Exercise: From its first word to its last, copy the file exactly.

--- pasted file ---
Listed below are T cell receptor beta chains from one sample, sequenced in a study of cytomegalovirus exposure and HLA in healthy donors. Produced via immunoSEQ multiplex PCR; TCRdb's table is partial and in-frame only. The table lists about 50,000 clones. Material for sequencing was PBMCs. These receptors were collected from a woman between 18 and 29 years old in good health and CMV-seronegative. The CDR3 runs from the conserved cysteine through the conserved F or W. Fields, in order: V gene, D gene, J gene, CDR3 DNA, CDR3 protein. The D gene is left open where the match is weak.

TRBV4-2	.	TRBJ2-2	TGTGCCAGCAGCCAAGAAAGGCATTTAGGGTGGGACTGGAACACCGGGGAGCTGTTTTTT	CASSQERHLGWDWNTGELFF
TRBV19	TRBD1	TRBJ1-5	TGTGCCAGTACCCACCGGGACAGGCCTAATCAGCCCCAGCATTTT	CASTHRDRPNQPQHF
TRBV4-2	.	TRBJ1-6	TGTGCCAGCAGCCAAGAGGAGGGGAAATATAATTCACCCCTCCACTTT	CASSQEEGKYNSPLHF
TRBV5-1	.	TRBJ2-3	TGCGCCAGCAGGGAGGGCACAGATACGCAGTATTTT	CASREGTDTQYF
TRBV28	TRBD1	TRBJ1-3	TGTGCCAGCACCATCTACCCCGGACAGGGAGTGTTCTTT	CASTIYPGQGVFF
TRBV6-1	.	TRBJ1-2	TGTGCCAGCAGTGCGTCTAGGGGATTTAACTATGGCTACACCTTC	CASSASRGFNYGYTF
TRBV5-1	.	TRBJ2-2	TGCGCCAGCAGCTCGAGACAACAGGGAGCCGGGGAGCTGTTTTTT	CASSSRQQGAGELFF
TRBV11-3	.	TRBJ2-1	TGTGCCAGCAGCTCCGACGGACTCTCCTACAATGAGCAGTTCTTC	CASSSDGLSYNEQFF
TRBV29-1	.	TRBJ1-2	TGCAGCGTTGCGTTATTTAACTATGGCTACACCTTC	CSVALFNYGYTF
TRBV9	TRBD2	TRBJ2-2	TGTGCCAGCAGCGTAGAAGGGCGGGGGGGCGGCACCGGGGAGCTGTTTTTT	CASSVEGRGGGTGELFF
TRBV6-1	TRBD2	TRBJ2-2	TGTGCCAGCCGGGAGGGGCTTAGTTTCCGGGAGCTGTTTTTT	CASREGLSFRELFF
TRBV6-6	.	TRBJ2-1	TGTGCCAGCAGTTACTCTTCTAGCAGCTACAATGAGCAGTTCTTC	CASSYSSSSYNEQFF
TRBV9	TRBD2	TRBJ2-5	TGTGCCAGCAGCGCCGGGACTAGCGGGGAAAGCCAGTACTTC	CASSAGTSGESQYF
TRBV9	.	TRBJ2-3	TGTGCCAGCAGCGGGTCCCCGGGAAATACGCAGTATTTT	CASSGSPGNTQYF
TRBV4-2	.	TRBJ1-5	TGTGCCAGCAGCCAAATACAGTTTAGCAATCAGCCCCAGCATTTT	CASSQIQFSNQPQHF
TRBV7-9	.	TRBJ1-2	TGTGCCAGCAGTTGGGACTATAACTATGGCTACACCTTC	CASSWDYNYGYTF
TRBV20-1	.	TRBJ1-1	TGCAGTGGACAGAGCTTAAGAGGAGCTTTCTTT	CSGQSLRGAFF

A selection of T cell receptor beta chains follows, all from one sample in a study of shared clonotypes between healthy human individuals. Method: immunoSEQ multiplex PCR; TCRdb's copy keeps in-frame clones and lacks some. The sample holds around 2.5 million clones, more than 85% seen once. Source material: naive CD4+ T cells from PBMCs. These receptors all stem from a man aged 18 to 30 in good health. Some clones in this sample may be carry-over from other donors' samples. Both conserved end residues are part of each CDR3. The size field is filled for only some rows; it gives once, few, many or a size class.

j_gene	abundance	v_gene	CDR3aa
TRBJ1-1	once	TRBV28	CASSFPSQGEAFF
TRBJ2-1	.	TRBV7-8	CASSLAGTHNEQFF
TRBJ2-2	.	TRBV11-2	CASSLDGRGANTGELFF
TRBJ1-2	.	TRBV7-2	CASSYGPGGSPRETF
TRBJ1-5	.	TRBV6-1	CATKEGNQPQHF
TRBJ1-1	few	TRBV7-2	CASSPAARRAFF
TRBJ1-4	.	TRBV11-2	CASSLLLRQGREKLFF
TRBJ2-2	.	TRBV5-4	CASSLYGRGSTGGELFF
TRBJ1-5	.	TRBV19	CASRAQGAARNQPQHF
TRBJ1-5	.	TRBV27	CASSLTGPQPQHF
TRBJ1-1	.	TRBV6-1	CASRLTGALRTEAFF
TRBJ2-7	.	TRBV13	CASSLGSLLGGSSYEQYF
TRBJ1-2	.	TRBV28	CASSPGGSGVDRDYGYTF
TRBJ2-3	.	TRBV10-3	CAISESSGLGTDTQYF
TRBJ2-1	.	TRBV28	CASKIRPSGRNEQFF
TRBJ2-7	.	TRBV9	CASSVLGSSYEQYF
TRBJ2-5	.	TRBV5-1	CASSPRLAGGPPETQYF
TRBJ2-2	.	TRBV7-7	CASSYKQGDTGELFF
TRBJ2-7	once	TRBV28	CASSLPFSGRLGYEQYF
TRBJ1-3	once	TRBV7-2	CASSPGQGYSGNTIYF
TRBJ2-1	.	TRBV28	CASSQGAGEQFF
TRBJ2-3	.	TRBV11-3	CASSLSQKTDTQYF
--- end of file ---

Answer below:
Listed below are T cell receptor beta chains from one sample, sequenced in a study of cytomegalovirus exposure and HLA in healthy donors. Produced via immunoSEQ multiplex PCR; TCRdb's table is partial and in-frame only. The table lists about 50,000 clones. Material for sequencing was PBMCs. These receptors were collected from a woman between 18 and 29 years old in good health and CMV-seronegative. The CDR3 runs from the conserved cysteine through the conserved F or W. Fields, in order: V gene, D gene, J gene, CDR3 DNA, CDR3 protein. The D gene is left open where the match is weak.

TRBV4-2	.	TRBJ2-2	TGTGCCAGCAGCCAAGAAAGGCATTTAGGGTGGGACTGGAACACCGGGGAGCTGTTTTTT	CASSQERHLGWDWNTGELFF
TRBV19	TRBD1	TRBJ1-5	TGTGCCAGTACCCACCGGGACAGGCCTAATCAGCCCCAGCATTTT	CASTHRDRPNQPQHF
TRBV4-2	.	TRBJ1-6	TGTGCCAGCAGCCAAGAGGAGGGGAAATATAATTCACCCCTCCACTTT	CASSQEEGKYNSPLHF
TRBV5-1	.	TRBJ2-3	TGCGCCAGCAGGGAGGGCACAGATACGCAGTATTTT	CASREGTDTQYF
TRBV28	TRBD1	TRBJ1-3	TGTGCCAGCACCATCTACCCCGGACAGGGAGTGTTCTTT	CASTIYPGQGVFF
TRBV6-1	.	TRBJ1-2	TGTGCCAGCAGTGCGTCTAGGGGATTTAACTATGGCTACACCTTC	CASSASRGFNYGYTF
TRBV5-1	.	TRBJ2-2	TGCGCCAGCAGCTCGAGACAACAGGGAGCCGGGGAGCTGTTTTTT	CASSSRQQGAGELFF
TRBV11-3	.	TRBJ2-1	TGTGCCAGCAGCTCCGACGGACTCTCCTACAATGAGCAGTTCTTC	CASSSDGLSYNEQFF
TRBV29-1	.	TRBJ1-2	TGCAGCGTTGCGTTATTTAACTATGGCTACACCTTC	CSVALFNYGYTF
TRBV9	TRBD2	TRBJ2-2	TGTGCCAGCAGCGTAGAAGGGCGGGGGGGCGGCACCGGGGAGCTGTTTTTT	CASSVEGRGGGTGELFF
TRBV6-1	TRBD2	TRBJ2-2	TGTGCCAGCCGGGAGGGGCTTAGTTTCCGGGAGCTGTTTTTT	CASREGLSFRELFF
TRBV6-6	.	TRBJ2-1	TGTGCCAGCAGTTACTCTTCTAGCAGCTACAATGAGCAGTTCTTC	CASSYSSSSYNEQFF
TRBV9	TRBD2	TRBJ2-5	TGTGCCAGCAGCGCCGGGACTAGCGGGGAAAGCCAGTACTTC	CASSAGTSGESQYF
TRBV9	.	TRBJ2-3	TGTGCCAGCAGCGGGTCCCCGGGAAATACGCAGTATTTT	CASSGSPGNTQYF
TRBV4-2	.	TRBJ1-5	TGTGCCAGCAGCCAAATACAGTTTAGCAATCAGCCCCAGCATTTT	CASSQIQFSNQPQHF
TRBV7-9	.	TRBJ1-2	TGTGCCAGCAGTTGGGACTATAACTATGGCTACACCTTC	CASSWDYNYGYTF
TRBV20-1	.	TRBJ1-1	TGCAGTGGACAGAGCTTAAGAGGAGCTTTCTTT	CSGQSLRGAFF

A selection of T cell receptor beta chains follows, all from one sample in a study of shared clonotypes between healthy human individuals. Method: immunoSEQ multiplex PCR; TCRdb's copy keeps in-frame clones and lacks some. The sample holds around 2.5 million clones, more than 85% seen once. Source material: naive CD4+ T cells from PBMCs. These receptors all stem from a man aged 18 to 30 in good health. Some clones in this sample may be carry-over from other donors' samples. Both conserved end residues are part of each CDR3. The size field is filled for only some rows; it gives once, few, many or a size class.

j_gene	abundance	v_gene	CDR3aa
TRBJ1-1	once	TRBV28	CASSFPSQGEAFF
TRBJ2-1	.	TRBV7-8	CASSLAGTHNEQFF
TRBJ2-2	.	TRBV11-2	CASSLDGRGANTGELFF
TRBJ1-2	.	TRBV7-2	CASSYGPGGSPRETF
TRBJ1-5	.	TRBV6-1	CATKEGNQPQHF
TRBJ1-1	few	TRBV7-2	CASSPAARRAFF
TRBJ1-4	.	TRBV11-2	CASSLLLRQGREKLFF
TRBJ2-2	.	TRBV5-4	CASSLYGRGSTGGELFF
TRBJ1-5	.	TRBV19	CASRAQGAARNQPQHF
TRBJ1-5	.	TRBV27	CASSLTGPQPQHF
TRBJ1-1	.	TRBV6-1	CASRLTGALRTEAFF
TRBJ2-7	.	TRBV13	CASSLGSLLGGSSYEQYF
TRBJ1-2	.	TRBV28	CASSPGGSGVDRDYGYTF
TRBJ2-3	.	TRBV10-3	CAISESSGLGTDTQYF
TRBJ2-1	.	TRBV28	CASKIRPSGRNEQFF
TRBJ2-7	.	TRBV9	CASSVLGSSYEQYF
TRBJ2-5	.	TRBV5-1	CASSPRLAGGPPETQYF
TRBJ2-2	.	TRBV7-7	CASSYKQGDTGELFF
TRBJ2-7	once	TRBV28	CASSLPFSGRLGYEQYF
TRBJ1-3	once	TRBV7-2	CASSPGQGYSGNTIYF
TRBJ2-1	.	TRBV28	CASSQGAGEQFF
TRBJ2-3	.	TRBV11-3	CASSLSQKTDTQYF